Premiumization…Insight + Brand + Aspirationals = more
The term ‘premiumization’ was coined sometime in the noughties by the ever creative big booze marketing execs at the likes of Diageo, Pernod Ricard and other notables. In doing so they yanked open a prosperous new door in the massive global alcohol and beverage market. They cleverly redefined what it meant to be top shelf by mixing aspiration with luxury and provided an avenue for consumers to demonstrate their superior style and taste for the high life to their mates. Aspirational consumers loved the new offerings and happily paid more (much more) to slurp, wear and showcase their newly purchased premium status. It was smart thinking then and it’s even smarter now. It’s an awesome strategy for earning more. That said, it isn’t easy and gaining access to the ‘premiumized’ club takes intense effort, specialist talent and lashings of proprietary expertise and knowledge. Oh, and you’ll need some serious coin too, because the investment required is significant. That’s because you’ll need a brand first, before you can premiumize it. And they cost money and take time to build.
Megalodon Booze company ABInBev say,
“Our brands are the foundation of our company, the cornerstone of our relationships with consumers, and the key to our long-term success.”
And right there, ladies and gentleman, is a very big clue for those wanting to premiumize. Words like cornerstone, relationships and long-term success are all wrapped around the critical nucleus of brand, which powers the ‘brandwidth’ of the whole strategy. Brand, brand, brand. You’re going to need one if you want to follow in the footsteps of these global thought leading giants. Unfortunately, here in New Zealand, effective investment in brands is a bit like the Moa…rare.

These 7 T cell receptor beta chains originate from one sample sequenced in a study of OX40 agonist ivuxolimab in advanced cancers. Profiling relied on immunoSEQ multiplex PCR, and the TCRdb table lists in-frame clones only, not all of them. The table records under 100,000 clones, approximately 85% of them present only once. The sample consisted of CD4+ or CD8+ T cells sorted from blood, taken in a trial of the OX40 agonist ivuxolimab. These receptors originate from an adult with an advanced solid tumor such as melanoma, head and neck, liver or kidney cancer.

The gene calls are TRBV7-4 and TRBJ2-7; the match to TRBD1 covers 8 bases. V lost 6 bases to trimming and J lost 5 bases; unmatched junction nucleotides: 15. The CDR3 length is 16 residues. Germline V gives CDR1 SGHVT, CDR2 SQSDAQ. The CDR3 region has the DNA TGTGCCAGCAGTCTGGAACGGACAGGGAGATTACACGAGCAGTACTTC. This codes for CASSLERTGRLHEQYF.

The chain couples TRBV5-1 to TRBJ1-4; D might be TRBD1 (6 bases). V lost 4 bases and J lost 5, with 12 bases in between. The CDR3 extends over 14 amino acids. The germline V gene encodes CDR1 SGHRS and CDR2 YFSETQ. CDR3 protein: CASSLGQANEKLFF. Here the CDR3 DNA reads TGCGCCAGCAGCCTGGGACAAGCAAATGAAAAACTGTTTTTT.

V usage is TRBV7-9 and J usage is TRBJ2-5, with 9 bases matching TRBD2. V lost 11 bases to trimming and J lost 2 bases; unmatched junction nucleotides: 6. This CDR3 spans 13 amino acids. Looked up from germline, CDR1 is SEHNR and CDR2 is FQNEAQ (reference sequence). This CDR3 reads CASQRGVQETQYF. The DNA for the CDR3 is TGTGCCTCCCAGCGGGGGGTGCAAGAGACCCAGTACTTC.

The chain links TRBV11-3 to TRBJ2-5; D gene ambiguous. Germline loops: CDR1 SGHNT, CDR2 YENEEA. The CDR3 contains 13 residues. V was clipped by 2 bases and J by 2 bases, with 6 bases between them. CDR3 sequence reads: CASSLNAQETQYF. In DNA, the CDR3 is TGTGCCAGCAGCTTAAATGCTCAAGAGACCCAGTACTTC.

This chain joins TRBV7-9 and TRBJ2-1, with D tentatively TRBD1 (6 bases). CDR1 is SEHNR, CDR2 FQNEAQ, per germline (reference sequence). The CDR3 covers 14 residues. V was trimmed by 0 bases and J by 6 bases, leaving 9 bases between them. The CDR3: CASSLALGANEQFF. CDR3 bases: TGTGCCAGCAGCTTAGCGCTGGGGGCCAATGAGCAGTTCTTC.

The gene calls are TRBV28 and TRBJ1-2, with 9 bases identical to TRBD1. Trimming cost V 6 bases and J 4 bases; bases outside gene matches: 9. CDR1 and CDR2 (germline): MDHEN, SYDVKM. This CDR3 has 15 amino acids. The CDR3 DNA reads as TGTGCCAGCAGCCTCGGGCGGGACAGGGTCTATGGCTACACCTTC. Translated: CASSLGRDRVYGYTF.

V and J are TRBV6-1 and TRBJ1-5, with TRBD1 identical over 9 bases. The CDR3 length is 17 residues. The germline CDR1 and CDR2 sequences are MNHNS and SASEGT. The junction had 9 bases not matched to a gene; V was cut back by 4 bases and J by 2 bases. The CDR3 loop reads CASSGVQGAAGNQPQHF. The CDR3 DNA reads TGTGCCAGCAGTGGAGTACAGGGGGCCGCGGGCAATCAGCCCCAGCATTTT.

Premiumization requires an enormous amount of vision, confidence, commitment, self-belief and bravery. Mike Holtzer from The Retail COO Group reports,
“Premiumization is one of the most important trends in the last 5 years and has been nothing short of revolutionary. It is a concept that has created successful start-ups, catalysed the reinvention of established brands and is undoubtedly the key to success in today’s market.”
The premiumization approach is perfect for entrepreneurial New Zealand SME’s willing to invest in commercializing their ideas more deliberately, more strategically and more successfully. It will suit progressive entrepreneurs who have the vision to build scale and success in international markets and also aspire to earn higher than average returns. Why else would you take the risk?
Premiumization is everywhere. Air New Zealand’s premium economy class is a great example of encouraging aspirational fliers to move one step closer to business class and pay more. Any flier who has strived to achieve ‘elite’ status is buying into a premiumization model. And interestingly, it doesn’t always make dollars and sense. The Johnny Walker red, black, blue and green price chain is another great example of encouraging you to pay more. Hotels do it, motor vehicle manufacturers are great at it. They’re past masters of selling their customers up. Look at the difference in price between the entry model and the top of the range. Now think about what that difference really cost the manufacturers. You’re getting the idea. It’s why they originally used the Land Rover Discovery platform for the Range Rover Sport.
Here in New Zealand we’re small scale. We can’t feed the world, we can’t supply the world with bulk goods or services (Milk Powder acknowledged) and our domestic market isn’t the ideal place to market in if you want to get rich. If we can hang onto our slightly jaded ‘pure’ image and build brands that deeply connect with the aspirations and needs of wealthier consumers in export markets the future might just turn…premium.
By Jim Wilkes